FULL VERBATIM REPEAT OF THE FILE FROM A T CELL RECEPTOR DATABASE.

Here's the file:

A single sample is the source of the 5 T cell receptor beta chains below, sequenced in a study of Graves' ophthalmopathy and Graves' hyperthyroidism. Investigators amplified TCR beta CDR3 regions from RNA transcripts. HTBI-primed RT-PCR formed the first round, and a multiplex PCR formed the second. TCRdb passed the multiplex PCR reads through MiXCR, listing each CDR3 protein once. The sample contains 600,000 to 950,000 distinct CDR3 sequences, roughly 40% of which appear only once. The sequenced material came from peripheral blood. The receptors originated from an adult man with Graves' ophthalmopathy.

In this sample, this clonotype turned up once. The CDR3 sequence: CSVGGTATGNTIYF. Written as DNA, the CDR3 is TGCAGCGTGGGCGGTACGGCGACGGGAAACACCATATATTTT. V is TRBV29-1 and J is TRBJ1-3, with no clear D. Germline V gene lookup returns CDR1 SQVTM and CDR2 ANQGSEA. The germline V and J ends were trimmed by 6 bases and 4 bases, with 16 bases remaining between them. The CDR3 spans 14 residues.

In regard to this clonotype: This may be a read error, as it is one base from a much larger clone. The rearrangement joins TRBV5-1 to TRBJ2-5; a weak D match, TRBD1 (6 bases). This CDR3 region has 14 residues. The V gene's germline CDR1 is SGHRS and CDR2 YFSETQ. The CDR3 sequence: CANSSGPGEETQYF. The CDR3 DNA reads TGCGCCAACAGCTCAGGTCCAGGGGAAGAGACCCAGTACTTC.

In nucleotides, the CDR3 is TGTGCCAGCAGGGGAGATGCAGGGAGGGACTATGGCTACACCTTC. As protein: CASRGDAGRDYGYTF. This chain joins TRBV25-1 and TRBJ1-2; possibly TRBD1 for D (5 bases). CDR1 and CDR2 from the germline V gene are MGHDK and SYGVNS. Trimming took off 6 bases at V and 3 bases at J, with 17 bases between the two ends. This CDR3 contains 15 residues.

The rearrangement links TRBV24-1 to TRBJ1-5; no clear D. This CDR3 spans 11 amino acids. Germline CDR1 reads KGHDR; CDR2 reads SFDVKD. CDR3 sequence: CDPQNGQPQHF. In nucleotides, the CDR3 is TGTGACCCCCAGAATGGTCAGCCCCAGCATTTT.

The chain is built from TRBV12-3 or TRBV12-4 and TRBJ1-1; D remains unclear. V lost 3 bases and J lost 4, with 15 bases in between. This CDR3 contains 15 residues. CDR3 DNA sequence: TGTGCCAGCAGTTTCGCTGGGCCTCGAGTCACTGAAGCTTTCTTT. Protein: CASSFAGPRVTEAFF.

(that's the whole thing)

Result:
A single sample is the source of the 5 T cell receptor beta chains below, sequenced in a study of Graves' ophthalmopathy and Graves' hyperthyroidism. Investigators amplified TCR beta CDR3 regions from RNA transcripts. HTBI-primed RT-PCR formed the first round, and a multiplex PCR formed the second. TCRdb passed the multiplex PCR reads through MiXCR, listing each CDR3 protein once. The sample contains 600,000 to 950,000 distinct CDR3 sequences, roughly 40% of which appear only once. The sequenced material came from peripheral blood. The receptors originated from an adult man with Graves' ophthalmopathy.

In this sample, this clonotype turned up once. The CDR3 sequence: CSVGGTATGNTIYF. Written as DNA, the CDR3 is TGCAGCGTGGGCGGTACGGCGACGGGAAACACCATATATTTT. V is TRBV29-1 and J is TRBJ1-3, with no clear D. Germline V gene lookup returns CDR1 SQVTM and CDR2 ANQGSEA. The germline V and J ends were trimmed by 6 bases and 4 bases, with 16 bases remaining between them. The CDR3 spans 14 residues.

In regard to this clonotype: This may be a read error, as it is one base from a much larger clone. The rearrangement joins TRBV5-1 to TRBJ2-5; a weak D match, TRBD1 (6 bases). This CDR3 region has 14 residues. The V gene's germline CDR1 is SGHRS and CDR2 YFSETQ. The CDR3 sequence: CANSSGPGEETQYF. The CDR3 DNA reads TGCGCCAACAGCTCAGGTCCAGGGGAAGAGACCCAGTACTTC.

In nucleotides, the CDR3 is TGTGCCAGCAGGGGAGATGCAGGGAGGGACTATGGCTACACCTTC. As protein: CASRGDAGRDYGYTF. This chain joins TRBV25-1 and TRBJ1-2; possibly TRBD1 for D (5 bases). CDR1 and CDR2 from the germline V gene are MGHDK and SYGVNS. Trimming took off 6 bases at V and 3 bases at J, with 17 bases between the two ends. This CDR3 contains 15 residues.

The rearrangement links TRBV24-1 to TRBJ1-5; no clear D. This CDR3 spans 11 amino acids. Germline CDR1 reads KGHDR; CDR2 reads SFDVKD. CDR3 sequence: CDPQNGQPQHF. In nucleotides, the CDR3 is TGTGACCCCCAGAATGGTCAGCCCCAGCATTTT.

The chain is built from TRBV12-3 or TRBV12-4 and TRBJ1-1; D remains unclear. V lost 3 bases and J lost 4, with 15 bases in between. This CDR3 contains 15 residues. CDR3 DNA sequence: TGTGCCAGCAGTTTCGCTGGGCCTCGAGTCACTGAAGCTTTCTTT. Protein: CASSFAGPRVTEAFF.